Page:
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News Art conservation and the life of a teapot

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​WUDPAC Fellow Allison Kelley working to reduce overpaint and fill material on the kettle. Images: Evan Krape.

Although the brightly colored, late 18th-century painted enamel teapot has little known provenance before Henry du Pont acquired it for Winterthur in 1963, it is not difficult to imagine a wealthy English person in the late 1700s using it to pour tea for guests in the drawing room. In the intervening centuries, age and a life that may not always have been quite so genteel have taken a toll on the teapot, as Winterthur/University of Delaware Program in Art Conservation (WUDPAC) Fellow Allison Kelley found this year when it came to her as a treatment project. Allison, an objects major with a preventive minor, documented discolored and flaking overpaint, loss of some of the base layer of enamel, exposed and oxidized spots of copper, and a large area of restoration that likely masked additional damage. 

The teapot was probably made in what is now Guangzhou (Canton), China for the English and American markets sometime between 1750 and 1800, based on skills taught to Chinese craftsmen by Jesuit missionaries a century earlier. Round with a curved spout and a handle, the teapot is made of copper and coated with white enamel that was then decorated with polychrome enamel decorations in pinks, blues, and greens. The decorations depict Chinese figures in Chinese settings and are unusual because decorations on teapots created for the export trade typically showed Western figures in European settings. This difference helps create a bit of mystique around the little object, which represents one of the earliest junctions of western trade with China and the cultural intersection of four countries – France, China, England, and the United States.

​Left to right: Detail of front when viewed in ultra-violet (UV) light, the extent of previous restoration is revealed; an up-close view of the deer and boy figures with overpaint in place; and an up-close view showing the deer and boy figures with the overpaint removed, revealing the arm of the boy feeding the deer. Images: Allison Kelley.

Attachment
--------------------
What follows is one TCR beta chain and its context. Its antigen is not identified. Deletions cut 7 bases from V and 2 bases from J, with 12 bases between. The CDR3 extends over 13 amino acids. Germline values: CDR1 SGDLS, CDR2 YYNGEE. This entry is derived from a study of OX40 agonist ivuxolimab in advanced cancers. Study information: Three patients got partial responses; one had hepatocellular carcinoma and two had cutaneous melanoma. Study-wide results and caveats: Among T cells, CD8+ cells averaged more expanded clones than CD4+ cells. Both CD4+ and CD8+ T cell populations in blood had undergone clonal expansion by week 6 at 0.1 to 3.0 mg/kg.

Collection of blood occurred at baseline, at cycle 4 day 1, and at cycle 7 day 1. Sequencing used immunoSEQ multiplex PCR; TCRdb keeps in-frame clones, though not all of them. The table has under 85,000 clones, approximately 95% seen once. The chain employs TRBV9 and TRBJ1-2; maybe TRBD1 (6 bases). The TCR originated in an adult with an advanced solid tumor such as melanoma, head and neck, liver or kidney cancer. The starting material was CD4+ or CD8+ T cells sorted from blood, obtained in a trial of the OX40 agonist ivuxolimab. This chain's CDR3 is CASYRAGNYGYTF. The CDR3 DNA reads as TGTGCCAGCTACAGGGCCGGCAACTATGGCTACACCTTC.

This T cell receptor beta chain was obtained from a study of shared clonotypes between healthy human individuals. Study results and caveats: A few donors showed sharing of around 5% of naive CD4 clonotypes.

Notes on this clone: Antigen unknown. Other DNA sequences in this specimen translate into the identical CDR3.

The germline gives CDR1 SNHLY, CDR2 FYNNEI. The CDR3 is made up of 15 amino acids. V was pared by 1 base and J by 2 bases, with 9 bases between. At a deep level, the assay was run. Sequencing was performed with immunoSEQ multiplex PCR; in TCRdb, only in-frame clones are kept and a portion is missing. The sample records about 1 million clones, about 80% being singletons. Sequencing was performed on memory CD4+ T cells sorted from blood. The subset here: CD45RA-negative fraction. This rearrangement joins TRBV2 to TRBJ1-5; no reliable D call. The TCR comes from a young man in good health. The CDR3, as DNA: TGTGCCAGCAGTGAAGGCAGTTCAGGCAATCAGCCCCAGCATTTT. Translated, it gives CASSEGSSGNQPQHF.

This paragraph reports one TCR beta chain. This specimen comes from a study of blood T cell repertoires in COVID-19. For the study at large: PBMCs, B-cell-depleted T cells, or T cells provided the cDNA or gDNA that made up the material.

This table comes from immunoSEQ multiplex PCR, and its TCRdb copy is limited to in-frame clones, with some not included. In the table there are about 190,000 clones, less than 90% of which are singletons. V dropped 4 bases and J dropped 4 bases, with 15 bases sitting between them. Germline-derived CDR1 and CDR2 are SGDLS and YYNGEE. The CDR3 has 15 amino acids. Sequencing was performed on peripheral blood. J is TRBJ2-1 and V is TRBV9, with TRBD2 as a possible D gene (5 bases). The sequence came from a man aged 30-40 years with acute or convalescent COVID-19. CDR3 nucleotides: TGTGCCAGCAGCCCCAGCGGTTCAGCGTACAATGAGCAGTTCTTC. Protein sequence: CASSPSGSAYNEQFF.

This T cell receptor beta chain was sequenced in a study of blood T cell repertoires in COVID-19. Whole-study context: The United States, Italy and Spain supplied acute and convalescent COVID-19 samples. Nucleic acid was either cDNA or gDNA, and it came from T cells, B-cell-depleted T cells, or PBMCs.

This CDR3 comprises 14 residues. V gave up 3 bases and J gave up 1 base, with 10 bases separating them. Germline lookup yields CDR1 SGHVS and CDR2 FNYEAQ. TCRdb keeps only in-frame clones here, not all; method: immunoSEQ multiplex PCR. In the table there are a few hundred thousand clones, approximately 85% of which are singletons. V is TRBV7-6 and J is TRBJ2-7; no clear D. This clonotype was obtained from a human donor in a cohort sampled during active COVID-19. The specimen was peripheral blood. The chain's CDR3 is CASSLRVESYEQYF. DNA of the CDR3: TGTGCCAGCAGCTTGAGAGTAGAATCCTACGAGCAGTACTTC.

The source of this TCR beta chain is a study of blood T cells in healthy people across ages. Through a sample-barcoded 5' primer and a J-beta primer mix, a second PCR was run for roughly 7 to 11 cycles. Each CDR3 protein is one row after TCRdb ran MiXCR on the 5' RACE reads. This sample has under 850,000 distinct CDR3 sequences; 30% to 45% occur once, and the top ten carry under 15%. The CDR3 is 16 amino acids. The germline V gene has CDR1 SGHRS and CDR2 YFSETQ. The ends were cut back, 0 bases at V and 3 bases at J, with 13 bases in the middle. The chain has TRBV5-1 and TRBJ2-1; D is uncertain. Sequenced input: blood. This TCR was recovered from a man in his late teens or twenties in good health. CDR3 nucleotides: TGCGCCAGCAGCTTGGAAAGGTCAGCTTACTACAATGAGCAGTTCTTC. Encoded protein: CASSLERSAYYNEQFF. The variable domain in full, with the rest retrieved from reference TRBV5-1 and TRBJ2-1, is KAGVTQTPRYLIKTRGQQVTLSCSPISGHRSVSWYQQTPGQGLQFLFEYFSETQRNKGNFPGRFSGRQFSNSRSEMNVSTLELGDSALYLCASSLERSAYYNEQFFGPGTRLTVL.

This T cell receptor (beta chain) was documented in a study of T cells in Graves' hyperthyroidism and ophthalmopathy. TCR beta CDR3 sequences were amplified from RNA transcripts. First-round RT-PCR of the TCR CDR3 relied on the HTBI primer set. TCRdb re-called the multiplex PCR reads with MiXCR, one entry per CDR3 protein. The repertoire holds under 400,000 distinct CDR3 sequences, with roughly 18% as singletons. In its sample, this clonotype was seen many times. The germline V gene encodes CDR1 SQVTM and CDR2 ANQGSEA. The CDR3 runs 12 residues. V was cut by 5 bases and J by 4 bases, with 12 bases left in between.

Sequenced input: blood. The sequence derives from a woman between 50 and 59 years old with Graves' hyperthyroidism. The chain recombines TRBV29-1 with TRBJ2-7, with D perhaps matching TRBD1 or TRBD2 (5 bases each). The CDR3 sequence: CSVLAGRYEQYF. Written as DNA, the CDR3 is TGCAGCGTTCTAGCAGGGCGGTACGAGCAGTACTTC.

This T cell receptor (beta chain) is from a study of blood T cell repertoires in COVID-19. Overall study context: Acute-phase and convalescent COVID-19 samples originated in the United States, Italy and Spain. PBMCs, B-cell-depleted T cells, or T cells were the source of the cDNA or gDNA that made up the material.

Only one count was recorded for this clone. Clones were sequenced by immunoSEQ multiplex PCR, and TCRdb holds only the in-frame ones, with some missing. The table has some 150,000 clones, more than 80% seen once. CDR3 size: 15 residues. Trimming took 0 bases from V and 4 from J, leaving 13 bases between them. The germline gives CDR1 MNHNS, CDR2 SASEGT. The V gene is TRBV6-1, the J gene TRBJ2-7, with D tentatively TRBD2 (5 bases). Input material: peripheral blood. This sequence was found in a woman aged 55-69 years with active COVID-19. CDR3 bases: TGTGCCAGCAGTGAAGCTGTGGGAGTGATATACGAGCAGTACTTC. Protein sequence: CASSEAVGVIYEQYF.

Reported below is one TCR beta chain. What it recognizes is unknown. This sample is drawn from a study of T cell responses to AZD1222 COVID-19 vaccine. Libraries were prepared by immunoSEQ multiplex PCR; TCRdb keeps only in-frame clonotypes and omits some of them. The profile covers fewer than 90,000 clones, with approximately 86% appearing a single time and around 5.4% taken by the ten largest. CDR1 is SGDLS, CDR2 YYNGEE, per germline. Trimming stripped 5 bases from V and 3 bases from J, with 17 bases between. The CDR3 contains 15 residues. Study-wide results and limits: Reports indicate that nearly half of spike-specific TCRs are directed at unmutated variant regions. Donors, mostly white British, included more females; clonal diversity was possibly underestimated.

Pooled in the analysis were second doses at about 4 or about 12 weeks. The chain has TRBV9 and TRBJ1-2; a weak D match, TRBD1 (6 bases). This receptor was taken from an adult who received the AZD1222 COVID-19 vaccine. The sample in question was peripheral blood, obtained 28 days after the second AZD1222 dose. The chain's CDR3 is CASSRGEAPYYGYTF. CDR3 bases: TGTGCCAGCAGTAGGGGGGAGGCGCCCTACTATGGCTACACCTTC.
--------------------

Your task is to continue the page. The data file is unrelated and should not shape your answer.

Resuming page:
This rich history has been only one happy aspect of a project that Allison said “gives her joy” as she sits with the teapot and continues her treatment. Another was the work that led to an unforeseen discovery when Allison, while removing old restoration materials and overpaint near the curved spout, uncovered an original design that had been concealed by the previous restoration. Working carefully, she discovered the hand of a little boy who appears to be feeding a deer, and, in another spot, she found a bit of turquoise paint unlike any other color in the decoration. 

When Allison completes her treatment, the teapot will be returned to the Winterthur collection where, she believes, it may be selected at some point for display. If so, it will be just the latest stop in its long and well-traveled life.

​A printable PDF version of this story is available here. Previous stories on projects from the Department of Art Conservation are archived and available here.

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This year, WUDPAC Fellow Allison Kelley began work on a brightly colored, 18th-century painted enamel teapot acquired by Henry du Pont.

​This year, WUDPAC Fellow Allison Kelley began work on a brightly colored, 18th-century painted enamel teapot acquired by Henry du Pont.

12/10/2020
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  • The Department of Art Conservation
  • 303 Old College
  • University of Delaware
  • Newark, DE 19716, USA
  • Phone: 302-831-3489
  • art-conservation@udel.edu